Altair Asset fund's total Australian selloff questioned by experts

Altair Asset fund's total Australian selloff questioned by experts
Altair Asset fund's total Australian selloff questioned by experts

Altair Asset Management’s move to sell off its entire Australian portfolio of underlying shares in unit trusts citing an impending property market "calamity" and an "overvalued" equity market has been described as an over-reaction by industry executives.

Macquarie Group's former head of real estate business Bill Moss said it was overstated, while economist Saul Eslake was of the view that it was difficult to predict accurately period forecasts of collapses.

Altair’s chairman and investment officer Philip Parker said on Monday the fund had advised clients it would sell "hundreds of millions" of dollars of "underlying shares in the Altair unit trusts and then hand back the cash to those same investors". Interestingly, he has also been named a defendant in a court case brought in by his mother in an unrelated assets case involving his firm. 

“The main reason is in my opinion that there are just too many risks at present, and I cannot justify charging our clients fees when there are so many early warning lead indicators of clear and present danger in property and equity markets now,” he said. 

“I would like to make clear this is not a winding up of Altair, but a decision to hand back client monies out of equities which I deem to be far too risky at this point,” Parker said on livewiremarkets.com.

The risks he listed included the Australian East Coast ‘property bubble’ and its impending correction, China’s property and debt issues later this year, overvalued Australian markets and the unpredictable geo-political situation.

He also made it clear that Altair wasn’t being wound up, but the decision was to hand back client monies out of equities which were deemed “far too risky at this point”.

But Moss was of a different view.

"You could have said that [about China] a long time ago," Moss was cited by saying by Fairfax Media.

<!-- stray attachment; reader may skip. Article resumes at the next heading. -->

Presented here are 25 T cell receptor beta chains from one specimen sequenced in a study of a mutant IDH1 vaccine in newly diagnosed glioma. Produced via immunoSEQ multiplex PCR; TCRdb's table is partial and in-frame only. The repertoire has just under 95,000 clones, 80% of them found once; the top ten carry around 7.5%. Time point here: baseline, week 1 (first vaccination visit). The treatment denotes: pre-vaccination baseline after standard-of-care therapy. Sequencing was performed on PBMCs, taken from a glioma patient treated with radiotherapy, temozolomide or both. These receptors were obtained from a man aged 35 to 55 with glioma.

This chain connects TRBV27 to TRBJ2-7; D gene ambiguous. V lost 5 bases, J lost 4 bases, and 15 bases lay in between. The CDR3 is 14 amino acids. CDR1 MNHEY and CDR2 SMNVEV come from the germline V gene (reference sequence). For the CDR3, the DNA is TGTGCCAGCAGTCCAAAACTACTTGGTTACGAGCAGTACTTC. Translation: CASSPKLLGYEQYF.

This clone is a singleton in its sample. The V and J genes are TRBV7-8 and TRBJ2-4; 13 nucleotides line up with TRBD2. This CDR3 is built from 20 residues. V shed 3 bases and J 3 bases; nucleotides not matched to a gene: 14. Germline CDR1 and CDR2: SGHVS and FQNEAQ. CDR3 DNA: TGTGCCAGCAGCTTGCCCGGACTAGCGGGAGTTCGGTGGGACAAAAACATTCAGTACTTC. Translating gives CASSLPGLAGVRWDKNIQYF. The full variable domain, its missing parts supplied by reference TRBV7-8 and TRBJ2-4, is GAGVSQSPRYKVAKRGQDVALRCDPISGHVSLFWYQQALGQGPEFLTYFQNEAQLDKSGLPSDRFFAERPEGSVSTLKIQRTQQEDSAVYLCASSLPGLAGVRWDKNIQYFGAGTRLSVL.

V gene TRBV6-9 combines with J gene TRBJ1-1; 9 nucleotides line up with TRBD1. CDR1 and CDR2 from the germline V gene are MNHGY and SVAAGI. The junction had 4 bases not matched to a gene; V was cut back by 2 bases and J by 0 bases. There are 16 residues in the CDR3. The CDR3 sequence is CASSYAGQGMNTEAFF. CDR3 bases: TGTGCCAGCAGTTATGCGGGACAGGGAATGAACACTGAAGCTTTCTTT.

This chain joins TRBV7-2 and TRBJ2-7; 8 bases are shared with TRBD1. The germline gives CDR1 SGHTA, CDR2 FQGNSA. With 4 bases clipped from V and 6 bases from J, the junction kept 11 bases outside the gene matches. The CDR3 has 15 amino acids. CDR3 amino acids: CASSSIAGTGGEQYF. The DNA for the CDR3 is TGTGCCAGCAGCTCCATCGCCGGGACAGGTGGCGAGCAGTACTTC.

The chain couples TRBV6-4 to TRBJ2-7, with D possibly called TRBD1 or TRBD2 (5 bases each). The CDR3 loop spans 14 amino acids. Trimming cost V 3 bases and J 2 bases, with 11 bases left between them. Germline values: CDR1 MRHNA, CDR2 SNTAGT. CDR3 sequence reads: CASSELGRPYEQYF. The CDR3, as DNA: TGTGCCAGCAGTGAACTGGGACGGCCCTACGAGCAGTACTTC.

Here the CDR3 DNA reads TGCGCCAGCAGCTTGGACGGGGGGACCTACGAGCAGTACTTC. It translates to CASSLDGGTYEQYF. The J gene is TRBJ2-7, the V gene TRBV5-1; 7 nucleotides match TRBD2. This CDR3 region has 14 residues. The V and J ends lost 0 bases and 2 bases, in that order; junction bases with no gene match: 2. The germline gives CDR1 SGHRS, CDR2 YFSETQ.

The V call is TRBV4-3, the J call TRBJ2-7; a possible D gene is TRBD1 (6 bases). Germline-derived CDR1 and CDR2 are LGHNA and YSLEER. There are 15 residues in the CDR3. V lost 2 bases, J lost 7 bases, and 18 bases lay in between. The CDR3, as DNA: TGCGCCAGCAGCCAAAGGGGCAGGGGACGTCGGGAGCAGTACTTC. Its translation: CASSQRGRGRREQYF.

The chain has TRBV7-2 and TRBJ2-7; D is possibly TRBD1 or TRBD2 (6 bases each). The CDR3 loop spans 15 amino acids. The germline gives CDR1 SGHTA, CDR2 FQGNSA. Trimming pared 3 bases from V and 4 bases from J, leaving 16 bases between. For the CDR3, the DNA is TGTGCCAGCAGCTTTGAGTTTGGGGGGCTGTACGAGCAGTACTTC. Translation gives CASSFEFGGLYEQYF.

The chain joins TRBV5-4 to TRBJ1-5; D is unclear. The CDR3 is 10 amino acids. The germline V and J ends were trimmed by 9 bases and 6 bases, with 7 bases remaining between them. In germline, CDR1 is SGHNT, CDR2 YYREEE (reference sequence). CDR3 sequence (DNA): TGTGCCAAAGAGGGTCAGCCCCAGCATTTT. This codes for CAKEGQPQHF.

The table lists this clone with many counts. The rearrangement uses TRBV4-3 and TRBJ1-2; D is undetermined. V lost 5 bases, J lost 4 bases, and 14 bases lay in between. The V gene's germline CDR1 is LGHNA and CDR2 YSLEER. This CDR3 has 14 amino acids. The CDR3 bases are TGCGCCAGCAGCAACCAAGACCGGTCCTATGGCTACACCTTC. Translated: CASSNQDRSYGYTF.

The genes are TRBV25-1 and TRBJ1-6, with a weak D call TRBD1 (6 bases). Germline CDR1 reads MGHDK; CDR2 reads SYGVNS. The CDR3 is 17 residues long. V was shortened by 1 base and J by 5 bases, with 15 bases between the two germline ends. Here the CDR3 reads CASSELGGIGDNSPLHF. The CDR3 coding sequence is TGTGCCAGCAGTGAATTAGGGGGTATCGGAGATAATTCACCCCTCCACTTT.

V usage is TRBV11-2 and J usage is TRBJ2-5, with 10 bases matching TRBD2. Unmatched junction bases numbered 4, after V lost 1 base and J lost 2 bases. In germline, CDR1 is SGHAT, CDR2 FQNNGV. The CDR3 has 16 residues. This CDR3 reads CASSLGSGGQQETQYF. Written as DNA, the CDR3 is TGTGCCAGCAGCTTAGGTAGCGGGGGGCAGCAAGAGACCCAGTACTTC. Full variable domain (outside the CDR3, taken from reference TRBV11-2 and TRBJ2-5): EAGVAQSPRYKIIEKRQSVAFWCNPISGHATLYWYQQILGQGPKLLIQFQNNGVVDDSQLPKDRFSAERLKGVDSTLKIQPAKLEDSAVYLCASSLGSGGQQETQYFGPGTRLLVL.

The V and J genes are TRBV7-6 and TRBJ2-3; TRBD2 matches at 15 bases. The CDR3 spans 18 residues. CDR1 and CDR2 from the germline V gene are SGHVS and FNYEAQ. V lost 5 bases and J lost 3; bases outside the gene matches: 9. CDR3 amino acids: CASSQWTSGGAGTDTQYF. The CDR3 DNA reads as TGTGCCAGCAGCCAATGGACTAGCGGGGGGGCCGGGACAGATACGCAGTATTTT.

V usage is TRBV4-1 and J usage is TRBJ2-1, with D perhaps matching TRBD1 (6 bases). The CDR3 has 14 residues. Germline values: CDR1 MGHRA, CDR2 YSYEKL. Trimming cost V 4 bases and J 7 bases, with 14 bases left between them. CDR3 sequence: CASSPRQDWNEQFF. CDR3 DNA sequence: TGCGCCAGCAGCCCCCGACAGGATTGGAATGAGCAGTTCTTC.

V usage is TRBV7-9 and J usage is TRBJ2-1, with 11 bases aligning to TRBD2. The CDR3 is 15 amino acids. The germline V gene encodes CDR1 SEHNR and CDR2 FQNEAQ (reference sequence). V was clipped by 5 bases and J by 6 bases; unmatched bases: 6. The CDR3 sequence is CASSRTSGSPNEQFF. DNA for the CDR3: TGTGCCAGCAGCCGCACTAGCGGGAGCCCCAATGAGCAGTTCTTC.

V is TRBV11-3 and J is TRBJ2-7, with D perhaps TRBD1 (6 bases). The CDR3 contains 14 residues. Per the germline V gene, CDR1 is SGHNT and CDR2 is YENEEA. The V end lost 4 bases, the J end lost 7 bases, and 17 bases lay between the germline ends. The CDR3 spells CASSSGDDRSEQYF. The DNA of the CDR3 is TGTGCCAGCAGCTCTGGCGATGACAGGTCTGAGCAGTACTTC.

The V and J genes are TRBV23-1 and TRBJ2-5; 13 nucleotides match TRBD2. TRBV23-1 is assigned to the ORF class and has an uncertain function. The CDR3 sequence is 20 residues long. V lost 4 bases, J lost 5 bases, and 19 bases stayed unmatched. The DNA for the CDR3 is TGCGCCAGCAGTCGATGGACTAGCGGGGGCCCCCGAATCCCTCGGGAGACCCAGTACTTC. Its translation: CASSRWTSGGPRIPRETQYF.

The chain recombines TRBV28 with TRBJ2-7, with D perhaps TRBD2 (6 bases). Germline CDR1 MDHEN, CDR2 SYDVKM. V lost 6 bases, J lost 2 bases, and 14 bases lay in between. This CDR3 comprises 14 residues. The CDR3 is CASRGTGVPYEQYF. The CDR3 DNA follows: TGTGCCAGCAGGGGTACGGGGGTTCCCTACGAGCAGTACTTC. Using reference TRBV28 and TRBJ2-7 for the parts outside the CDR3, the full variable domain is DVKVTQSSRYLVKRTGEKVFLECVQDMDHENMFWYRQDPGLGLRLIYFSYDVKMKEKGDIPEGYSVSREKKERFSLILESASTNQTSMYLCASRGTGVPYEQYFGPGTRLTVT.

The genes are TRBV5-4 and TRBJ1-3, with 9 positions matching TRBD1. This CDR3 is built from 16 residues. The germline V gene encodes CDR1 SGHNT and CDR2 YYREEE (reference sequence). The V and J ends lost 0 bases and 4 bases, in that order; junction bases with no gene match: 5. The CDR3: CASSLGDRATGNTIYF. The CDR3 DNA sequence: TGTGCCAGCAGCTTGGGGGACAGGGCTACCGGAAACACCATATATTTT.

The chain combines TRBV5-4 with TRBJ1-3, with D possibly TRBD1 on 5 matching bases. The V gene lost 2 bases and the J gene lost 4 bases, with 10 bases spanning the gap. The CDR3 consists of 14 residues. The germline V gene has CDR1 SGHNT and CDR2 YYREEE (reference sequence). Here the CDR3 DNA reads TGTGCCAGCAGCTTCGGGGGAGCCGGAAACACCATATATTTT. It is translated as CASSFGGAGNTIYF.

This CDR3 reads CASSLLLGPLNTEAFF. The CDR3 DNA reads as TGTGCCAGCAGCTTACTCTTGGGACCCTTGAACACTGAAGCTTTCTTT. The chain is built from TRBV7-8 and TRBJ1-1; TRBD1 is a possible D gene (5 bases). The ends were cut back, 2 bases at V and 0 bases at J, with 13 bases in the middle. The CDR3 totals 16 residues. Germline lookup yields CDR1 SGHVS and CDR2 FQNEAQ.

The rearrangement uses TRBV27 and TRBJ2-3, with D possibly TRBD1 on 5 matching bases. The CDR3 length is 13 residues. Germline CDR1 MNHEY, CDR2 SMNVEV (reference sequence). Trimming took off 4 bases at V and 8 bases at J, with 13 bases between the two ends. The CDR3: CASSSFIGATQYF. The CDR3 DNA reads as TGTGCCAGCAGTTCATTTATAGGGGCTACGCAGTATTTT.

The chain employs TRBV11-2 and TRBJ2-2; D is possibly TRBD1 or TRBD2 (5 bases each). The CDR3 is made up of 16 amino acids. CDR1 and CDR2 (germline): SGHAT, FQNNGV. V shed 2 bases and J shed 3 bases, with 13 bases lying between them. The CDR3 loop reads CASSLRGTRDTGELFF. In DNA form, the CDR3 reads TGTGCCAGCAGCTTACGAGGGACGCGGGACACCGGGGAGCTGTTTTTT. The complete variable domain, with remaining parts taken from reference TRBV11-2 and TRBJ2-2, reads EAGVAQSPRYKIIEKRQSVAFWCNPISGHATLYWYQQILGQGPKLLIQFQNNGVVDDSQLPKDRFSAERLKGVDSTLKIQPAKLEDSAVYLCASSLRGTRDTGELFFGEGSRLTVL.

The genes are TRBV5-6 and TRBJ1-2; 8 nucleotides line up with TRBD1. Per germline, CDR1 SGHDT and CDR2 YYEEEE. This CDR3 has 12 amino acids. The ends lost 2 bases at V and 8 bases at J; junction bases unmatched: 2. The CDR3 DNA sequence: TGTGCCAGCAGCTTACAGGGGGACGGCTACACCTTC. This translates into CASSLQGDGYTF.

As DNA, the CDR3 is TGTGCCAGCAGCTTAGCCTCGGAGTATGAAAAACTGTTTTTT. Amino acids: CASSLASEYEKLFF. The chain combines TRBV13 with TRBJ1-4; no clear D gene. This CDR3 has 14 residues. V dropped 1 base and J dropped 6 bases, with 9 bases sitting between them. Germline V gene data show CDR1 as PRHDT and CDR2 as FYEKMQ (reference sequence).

Australia's property was experiencing a "one-off adjustment" to yields and values because of "incredible demand" from Chinese investors, Moss said.

"I'm not convinced that it's over. From what I'm seeing, there is still a lot of strong interest from China. I would be looking for the real reason they [Altair] have pulled out," he added.

Meanwhile, Eslake said various hedge funds and economists had in the past predicted a property bust but that he had “always struggled to find credible the period forecasts that there is a collapse around the corner”. 

"Are Australian house prices and household debt high? Yes, of course they are and there are some risks that flow from that."

"But to be a 'calamity' .. you would need some things to occur that I can't see occurring anytime soon," he said.

Montgomery Asset Management funder Roger Montgomery, who knows Parker, told The Australian that his funds may not have had the flexibility to go completely to cash while continuing to manage the money, and he would not have taken the decision lightly.

“You have to give someone a lot of respect for doing that,” Montgomery said. “They are genuinely putting their clients’ interest before their own. They are not taking any fees from it.”

Amid all this, Parker is grabbing more eyeballs, with Fairfax Media reporting that he is one of the defendants named in an action stemming from claims brought by his elderly mother, Faye Mary Parker and F M Parker Pty Ltd.

Faye Mary Parker filed the suit against Attis Capital, its director David Reynolds, and Altair Assets and Pepsec, which is an entity linked to Philip Parker and Altair. 

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